The period between 1867 and 1914 remains the greatest watershed in human history since the emergence of settled agricultural societies: the time when an expansive civilization based on synergy of fuels, science, and technical innovation was born. At its beginnings in the 1870s were dynamite, the telephone, photographic film, and the first light bulbs. Its peak decade - the astonishing 1880s - brought electricity - generating plants, electric motors, steam turbines, the gramophone, cars, aluminum production, air-filled rubber tires, and prestressed concrete. And its post-1900 period saw the first airplanes, tractors, radio signals and plastics, neon lights and assembly line production. This book is a systematic interdisciplinary account of the history of this outpouring of European and American intellect and of its truly epochal consequences. It takes a close look at four fundamental classes of these epoch-making innovations: formation, diffusion, and standardization of electric systems; invention and rapid adoption of internal combustion engines; the unprecedented pace of new chemical syntheses and material substitutions; and the birth of a new information age. These chapters are followed by an evaluation of the lasting impact these advances had on the 20th century, that is, the creation of high-energy societies engaged in mass production aimed at improving standards of living.
Read More
image Vaclav Smil

Oil - A Beginner's Guide 2nd edition (Beginner's Guides)

Oil is the lifeblood of the modern world. Without it, there would be no planes, no plastic, no exotic produce, and a global political landscape few would recognize. Humanity’s dependence upon oil looks set to continue for decades to come, but what is it?

Fully updated and packed with fascinating facts to fuel dinner party debate, Professor Vaclav Smil's Oil: A Beginner's Guide explains all matters related to the ‘black stuff’, from its discovery in the earth right through to the controversy that surrounds it today.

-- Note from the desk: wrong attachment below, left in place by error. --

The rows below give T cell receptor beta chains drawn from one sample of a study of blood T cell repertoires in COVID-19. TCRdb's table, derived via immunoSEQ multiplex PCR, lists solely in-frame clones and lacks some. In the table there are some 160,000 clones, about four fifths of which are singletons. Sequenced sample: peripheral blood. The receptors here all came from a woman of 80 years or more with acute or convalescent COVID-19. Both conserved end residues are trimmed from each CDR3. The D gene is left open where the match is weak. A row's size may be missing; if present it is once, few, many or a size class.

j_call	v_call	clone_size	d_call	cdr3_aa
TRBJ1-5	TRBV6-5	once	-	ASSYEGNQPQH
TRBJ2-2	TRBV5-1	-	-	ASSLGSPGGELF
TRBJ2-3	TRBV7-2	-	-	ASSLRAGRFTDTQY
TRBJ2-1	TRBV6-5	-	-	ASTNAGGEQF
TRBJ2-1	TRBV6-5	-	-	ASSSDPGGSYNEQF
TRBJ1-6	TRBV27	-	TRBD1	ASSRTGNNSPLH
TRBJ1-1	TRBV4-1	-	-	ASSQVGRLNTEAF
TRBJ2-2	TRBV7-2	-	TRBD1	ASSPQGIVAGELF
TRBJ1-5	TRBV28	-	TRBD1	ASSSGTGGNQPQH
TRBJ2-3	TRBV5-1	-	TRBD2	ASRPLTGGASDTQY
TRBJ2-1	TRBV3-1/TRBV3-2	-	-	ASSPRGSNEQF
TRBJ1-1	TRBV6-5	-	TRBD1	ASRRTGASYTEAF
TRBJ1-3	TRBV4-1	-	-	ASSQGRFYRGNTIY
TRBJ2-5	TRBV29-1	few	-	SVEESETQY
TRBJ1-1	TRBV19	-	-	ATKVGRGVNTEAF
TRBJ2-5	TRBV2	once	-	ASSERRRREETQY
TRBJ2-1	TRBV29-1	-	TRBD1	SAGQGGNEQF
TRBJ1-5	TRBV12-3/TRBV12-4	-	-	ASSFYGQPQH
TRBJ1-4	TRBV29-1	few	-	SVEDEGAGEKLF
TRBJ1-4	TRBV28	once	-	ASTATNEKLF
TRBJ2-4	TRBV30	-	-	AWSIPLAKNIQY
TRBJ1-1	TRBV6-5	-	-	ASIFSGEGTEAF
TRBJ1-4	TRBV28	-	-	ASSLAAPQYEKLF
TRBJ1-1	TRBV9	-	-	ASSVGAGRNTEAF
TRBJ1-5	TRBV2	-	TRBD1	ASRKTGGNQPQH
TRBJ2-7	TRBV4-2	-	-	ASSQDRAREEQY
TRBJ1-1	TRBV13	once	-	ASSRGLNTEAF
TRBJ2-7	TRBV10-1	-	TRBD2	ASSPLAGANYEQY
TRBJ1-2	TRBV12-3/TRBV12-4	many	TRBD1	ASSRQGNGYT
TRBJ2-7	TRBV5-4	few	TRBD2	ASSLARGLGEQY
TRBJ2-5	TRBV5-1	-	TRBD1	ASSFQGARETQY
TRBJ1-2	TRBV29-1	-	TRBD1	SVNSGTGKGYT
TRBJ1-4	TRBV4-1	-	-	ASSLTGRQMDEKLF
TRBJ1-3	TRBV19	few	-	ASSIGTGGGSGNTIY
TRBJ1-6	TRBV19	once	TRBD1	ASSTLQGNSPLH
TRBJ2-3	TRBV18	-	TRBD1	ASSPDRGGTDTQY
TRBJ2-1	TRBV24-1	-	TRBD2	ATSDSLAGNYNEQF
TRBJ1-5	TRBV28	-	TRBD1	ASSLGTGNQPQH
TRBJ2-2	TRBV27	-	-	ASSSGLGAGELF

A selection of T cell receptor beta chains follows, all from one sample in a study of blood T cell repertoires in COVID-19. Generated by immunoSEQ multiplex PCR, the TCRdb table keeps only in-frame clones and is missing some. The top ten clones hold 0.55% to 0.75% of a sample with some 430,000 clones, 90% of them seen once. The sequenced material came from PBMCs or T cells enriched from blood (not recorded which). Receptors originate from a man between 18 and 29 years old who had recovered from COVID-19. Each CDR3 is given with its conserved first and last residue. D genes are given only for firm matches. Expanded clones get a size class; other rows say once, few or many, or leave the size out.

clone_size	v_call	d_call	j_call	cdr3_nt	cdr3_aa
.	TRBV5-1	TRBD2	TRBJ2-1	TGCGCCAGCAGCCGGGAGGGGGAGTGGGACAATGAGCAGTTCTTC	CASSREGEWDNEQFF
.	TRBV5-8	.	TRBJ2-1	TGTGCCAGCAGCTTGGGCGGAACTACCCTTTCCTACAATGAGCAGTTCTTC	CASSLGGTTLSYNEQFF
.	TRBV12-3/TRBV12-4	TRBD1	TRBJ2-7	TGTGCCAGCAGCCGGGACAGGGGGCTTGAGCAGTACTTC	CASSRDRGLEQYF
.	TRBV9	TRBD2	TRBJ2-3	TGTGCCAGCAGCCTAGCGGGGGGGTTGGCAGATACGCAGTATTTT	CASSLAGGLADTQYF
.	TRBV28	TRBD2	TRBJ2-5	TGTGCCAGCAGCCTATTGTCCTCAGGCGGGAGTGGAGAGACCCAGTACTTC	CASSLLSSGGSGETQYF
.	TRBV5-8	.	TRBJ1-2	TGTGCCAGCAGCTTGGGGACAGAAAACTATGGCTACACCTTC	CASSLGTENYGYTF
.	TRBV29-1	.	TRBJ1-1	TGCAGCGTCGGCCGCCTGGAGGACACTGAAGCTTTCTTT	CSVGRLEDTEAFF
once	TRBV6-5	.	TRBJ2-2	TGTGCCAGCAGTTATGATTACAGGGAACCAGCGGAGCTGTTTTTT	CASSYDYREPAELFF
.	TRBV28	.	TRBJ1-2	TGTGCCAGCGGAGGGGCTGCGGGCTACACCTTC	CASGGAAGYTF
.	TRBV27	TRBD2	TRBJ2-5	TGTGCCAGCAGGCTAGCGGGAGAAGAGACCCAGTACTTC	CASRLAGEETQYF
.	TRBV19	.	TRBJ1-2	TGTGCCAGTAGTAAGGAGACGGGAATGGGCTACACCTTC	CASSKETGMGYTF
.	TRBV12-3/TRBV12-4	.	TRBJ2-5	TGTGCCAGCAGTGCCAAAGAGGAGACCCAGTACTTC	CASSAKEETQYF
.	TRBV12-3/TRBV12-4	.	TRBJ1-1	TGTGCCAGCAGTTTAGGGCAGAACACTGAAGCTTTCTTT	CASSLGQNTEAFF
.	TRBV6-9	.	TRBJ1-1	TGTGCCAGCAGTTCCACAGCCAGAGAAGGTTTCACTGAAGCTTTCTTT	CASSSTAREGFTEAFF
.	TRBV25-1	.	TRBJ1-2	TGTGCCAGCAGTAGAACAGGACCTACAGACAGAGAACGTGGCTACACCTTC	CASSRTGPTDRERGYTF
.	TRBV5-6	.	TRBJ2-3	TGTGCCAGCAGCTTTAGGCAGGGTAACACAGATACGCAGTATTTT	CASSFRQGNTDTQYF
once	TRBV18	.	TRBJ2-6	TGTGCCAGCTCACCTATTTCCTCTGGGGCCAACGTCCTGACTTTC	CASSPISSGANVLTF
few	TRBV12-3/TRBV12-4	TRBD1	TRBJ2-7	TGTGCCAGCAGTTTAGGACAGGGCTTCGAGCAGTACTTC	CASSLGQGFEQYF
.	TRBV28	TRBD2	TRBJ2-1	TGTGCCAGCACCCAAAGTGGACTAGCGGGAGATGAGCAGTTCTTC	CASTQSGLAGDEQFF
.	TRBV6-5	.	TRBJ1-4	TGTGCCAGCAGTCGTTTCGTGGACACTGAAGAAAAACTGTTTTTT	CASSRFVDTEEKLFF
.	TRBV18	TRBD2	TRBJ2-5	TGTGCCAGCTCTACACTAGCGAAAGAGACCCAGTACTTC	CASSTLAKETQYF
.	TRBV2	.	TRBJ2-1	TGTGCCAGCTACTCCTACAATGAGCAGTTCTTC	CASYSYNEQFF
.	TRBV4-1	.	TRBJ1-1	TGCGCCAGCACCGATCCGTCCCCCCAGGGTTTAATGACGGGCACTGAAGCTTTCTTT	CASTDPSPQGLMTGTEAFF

Read More
image Vaclav Smil

Energy in Nature and Society: General Energetics of Complex Systems (The MIT Press)

A comprehensive, systematic, analytically unified, and interdisciplinary treatment of energy in nature and society, from solar radiation and photosynthesis to our fossil fuelled civilization and its environmental consequences.

Energy in Nature and Society is a systematic and exhaustive analysis of all the major energy sources, storages, flows, and conversions that have shaped the evolution of the biosphere and civilization. Vaclav Smil uses fundamental unifying metrics (most notably for power density and energy intensity) to provide an integrated framework for analyzing all segments of energetics (the study of energy flows and their transformations). The book explores not only planetary energetics (such as solar radiation and geomorphic processes) and bioenergetics (photosynthesis, for example) but also human energetics (such as metabolism and thermoregulation), tracing them from hunter-gatherer and agricultural societies through modern-day industrial civilization. Included are chapters on heterotrophic conversions, traditional agriculture, preindustrial complexification, fossil fuels, fossil-fueled civilization, the energetics of food, and the implications of energetics for the environment. The book concludes with an examination of general patterns, trends, and socioeconomic considerations of energy use today, looking at correlations between energy and value, energy and the economy, energy and quality of life, and energy futures. Throughout the book, Smil chooses to emphasize the complexities and peculiarities of the real world, and the counterintuitive outcomes of many of its processes, over abstract models. Energy in Nature and Society provides a unique, comprehensive, single-volume analysis and reference source on all important energy matters, from natural to industrial energy flows, from fuels to food, from the Earth's formation to possible energy futures, and can serve as a text for courses in energy studies, global ecology, earth systems science, biology, and chemistry.

Read More
image Vaclav Smil

Energy at the Crossroads: Global Perspectives and Uncertainties (The MIT Press)

An objective, comprehensive, and accessible examination of today's most crucial problem: preserving the environment in the face of society's insatiable demand for energy.

In Energy at the Crossroads, Vaclav Smil considers the twenty-first century's crucial question: how to reconcile the modern world's unceasing demand for energy with the absolute necessity to preserve the integrity of the biosphere. With this book he offers a comprehensive, accessible guide to today's complex energy issues―how to think clearly and logically about what is possible and what is desirable in our energy future.